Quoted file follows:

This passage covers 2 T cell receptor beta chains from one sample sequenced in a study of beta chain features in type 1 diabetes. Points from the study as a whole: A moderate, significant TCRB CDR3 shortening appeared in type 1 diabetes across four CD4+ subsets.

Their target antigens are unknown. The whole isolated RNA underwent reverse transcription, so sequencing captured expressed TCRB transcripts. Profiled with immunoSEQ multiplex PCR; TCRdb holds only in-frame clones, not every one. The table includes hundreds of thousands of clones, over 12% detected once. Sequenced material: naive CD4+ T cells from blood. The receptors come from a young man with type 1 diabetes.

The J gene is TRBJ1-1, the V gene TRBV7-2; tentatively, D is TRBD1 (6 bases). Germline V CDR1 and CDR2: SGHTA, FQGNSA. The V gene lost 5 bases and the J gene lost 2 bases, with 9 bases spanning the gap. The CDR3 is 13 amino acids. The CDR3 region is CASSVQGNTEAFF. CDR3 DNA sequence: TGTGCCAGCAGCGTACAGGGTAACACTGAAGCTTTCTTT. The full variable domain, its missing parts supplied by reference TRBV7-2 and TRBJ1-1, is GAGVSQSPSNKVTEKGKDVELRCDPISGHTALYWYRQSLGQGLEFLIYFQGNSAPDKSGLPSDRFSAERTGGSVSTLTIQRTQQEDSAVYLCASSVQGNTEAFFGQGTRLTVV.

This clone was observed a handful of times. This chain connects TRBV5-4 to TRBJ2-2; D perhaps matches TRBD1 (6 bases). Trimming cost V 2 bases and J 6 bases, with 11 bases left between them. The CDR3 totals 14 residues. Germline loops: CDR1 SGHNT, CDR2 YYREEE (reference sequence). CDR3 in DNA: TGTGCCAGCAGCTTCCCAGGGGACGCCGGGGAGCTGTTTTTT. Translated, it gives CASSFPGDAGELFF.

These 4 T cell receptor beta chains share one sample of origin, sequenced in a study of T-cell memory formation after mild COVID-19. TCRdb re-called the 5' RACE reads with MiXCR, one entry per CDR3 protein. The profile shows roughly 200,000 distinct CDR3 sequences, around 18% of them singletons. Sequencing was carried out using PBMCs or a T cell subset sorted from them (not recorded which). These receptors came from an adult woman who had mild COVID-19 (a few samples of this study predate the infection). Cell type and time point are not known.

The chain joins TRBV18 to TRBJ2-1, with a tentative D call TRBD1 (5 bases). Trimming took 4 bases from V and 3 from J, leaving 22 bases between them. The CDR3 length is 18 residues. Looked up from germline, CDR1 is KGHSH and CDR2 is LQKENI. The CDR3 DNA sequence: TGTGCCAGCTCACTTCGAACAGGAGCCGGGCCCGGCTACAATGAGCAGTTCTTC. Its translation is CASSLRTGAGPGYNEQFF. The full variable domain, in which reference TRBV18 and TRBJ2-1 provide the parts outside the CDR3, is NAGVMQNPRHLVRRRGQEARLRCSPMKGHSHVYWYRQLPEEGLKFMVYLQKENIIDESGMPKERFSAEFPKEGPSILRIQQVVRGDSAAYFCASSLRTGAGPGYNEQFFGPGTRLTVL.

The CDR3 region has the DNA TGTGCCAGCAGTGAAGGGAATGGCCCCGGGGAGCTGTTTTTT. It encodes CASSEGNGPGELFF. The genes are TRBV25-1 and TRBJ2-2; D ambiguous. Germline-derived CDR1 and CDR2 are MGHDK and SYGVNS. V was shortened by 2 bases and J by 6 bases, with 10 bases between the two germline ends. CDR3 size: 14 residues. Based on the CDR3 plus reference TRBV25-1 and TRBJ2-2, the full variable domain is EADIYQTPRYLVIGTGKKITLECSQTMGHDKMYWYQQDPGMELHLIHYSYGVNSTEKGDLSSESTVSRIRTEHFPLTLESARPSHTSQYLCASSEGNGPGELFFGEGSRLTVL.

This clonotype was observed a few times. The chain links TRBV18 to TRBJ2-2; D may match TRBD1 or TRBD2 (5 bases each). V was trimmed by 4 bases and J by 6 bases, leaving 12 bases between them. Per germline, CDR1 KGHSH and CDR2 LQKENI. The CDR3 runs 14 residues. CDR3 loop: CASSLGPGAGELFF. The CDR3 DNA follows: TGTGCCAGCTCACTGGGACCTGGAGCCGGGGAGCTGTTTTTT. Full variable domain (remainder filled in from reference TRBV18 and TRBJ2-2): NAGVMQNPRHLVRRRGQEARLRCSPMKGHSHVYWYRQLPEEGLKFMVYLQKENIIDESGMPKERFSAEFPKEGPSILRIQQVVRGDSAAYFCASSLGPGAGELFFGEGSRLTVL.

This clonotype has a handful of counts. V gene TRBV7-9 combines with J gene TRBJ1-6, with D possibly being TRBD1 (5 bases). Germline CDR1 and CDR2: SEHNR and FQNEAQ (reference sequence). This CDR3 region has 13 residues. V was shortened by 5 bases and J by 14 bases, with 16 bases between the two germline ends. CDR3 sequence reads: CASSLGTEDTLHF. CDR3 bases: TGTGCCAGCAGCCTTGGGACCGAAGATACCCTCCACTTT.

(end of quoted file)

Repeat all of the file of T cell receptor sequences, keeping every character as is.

This passage covers 2 T cell receptor beta chains from one sample sequenced in a study of beta chain features in type 1 diabetes. Points from the study as a whole: A moderate, significant TCRB CDR3 shortening appeared in type 1 diabetes across four CD4+ subsets.

Their target antigens are unknown. The whole isolated RNA underwent reverse transcription, so sequencing captured expressed TCRB transcripts. Profiled with immunoSEQ multiplex PCR; TCRdb holds only in-frame clones, not every one. The table includes hundreds of thousands of clones, over 12% detected once. Sequenced material: naive CD4+ T cells from blood. The receptors come from a young man with type 1 diabetes.

The J gene is TRBJ1-1, the V gene TRBV7-2; tentatively, D is TRBD1 (6 bases). Germline V CDR1 and CDR2: SGHTA, FQGNSA. The V gene lost 5 bases and the J gene lost 2 bases, with 9 bases spanning the gap. The CDR3 is 13 amino acids. The CDR3 region is CASSVQGNTEAFF. CDR3 DNA sequence: TGTGCCAGCAGCGTACAGGGTAACACTGAAGCTTTCTTT. The full variable domain, its missing parts supplied by reference TRBV7-2 and TRBJ1-1, is GAGVSQSPSNKVTEKGKDVELRCDPISGHTALYWYRQSLGQGLEFLIYFQGNSAPDKSGLPSDRFSAERTGGSVSTLTIQRTQQEDSAVYLCASSVQGNTEAFFGQGTRLTVV.

This clone was observed a handful of times. This chain connects TRBV5-4 to TRBJ2-2; D perhaps matches TRBD1 (6 bases). Trimming cost V 2 bases and J 6 bases, with 11 bases left between them. The CDR3 totals 14 residues. Germline loops: CDR1 SGHNT, CDR2 YYREEE (reference sequence). CDR3 in DNA: TGTGCCAGCAGCTTCCCAGGGGACGCCGGGGAGCTGTTTTTT. Translated, it gives CASSFPGDAGELFF.

These 4 T cell receptor beta chains share one sample of origin, sequenced in a study of T-cell memory formation after mild COVID-19. TCRdb re-called the 5' RACE reads with MiXCR, one entry per CDR3 protein. The profile shows roughly 200,000 distinct CDR3 sequences, around 18% of them singletons. Sequencing was carried out using PBMCs or a T cell subset sorted from them (not recorded which). These receptors came from an adult woman who had mild COVID-19 (a few samples of this study predate the infection). Cell type and time point are not known.

The chain joins TRBV18 to TRBJ2-1, with a tentative D call TRBD1 (5 bases). Trimming took 4 bases from V and 3 from J, leaving 22 bases between them. The CDR3 length is 18 residues. Looked up from germline, CDR1 is KGHSH and CDR2 is LQKENI. The CDR3 DNA sequence: TGTGCCAGCTCACTTCGAACAGGAGCCGGGCCCGGCTACAATGAGCAGTTCTTC. Its translation is CASSLRTGAGPGYNEQFF. The full variable domain, in which reference TRBV18 and TRBJ2-1 provide the parts outside the CDR3, is NAGVMQNPRHLVRRRGQEARLRCSPMKGHSHVYWYRQLPEEGLKFMVYLQKENIIDESGMPKERFSAEFPKEGPSILRIQQVVRGDSAAYFCASSLRTGAGPGYNEQFFGPGTRLTVL.

The CDR3 region has the DNA TGTGCCAGCAGTGAAGGGAATGGCCCCGGGGAGCTGTTTTTT. It encodes CASSEGNGPGELFF. The genes are TRBV25-1 and TRBJ2-2; D ambiguous. Germline-derived CDR1 and CDR2 are MGHDK and SYGVNS. V was shortened by 2 bases and J by 6 bases, with 10 bases between the two germline ends. CDR3 size: 14 residues. Based on the CDR3 plus reference TRBV25-1 and TRBJ2-2, the full variable domain is EADIYQTPRYLVIGTGKKITLECSQTMGHDKMYWYQQDPGMELHLIHYSYGVNSTEKGDLSSESTVSRIRTEHFPLTLESARPSHTSQYLCASSEGNGPGELFFGEGSRLTVL.

This clonotype was observed a few times. The chain links TRBV18 to TRBJ2-2; D may match TRBD1 or TRBD2 (5 bases each). V was trimmed by 4 bases and J by 6 bases, leaving 12 bases between them. Per germline, CDR1 KGHSH and CDR2 LQKENI. The CDR3 runs 14 residues. CDR3 loop: CASSLGPGAGELFF. The CDR3 DNA follows: TGTGCCAGCTCACTGGGACCTGGAGCCGGGGAGCTGTTTTTT. Full variable domain (remainder filled in from reference TRBV18 and TRBJ2-2): NAGVMQNPRHLVRRRGQEARLRCSPMKGHSHVYWYRQLPEEGLKFMVYLQKENIIDESGMPKERFSAEFPKEGPSILRIQQVVRGDSAAYFCASSLGPGAGELFFGEGSRLTVL.

This clonotype has a handful of counts. V gene TRBV7-9 combines with J gene TRBJ1-6, with D possibly being TRBD1 (5 bases). Germline CDR1 and CDR2: SEHNR and FQNEAQ (reference sequence). This CDR3 region has 13 residues. V was shortened by 5 bases and J by 14 bases, with 16 bases between the two germline ends. CDR3 sequence reads: CASSLGTEDTLHF. CDR3 bases: TGTGCCAGCAGCCTTGGGACCGAAGATACCCTCCACTTT.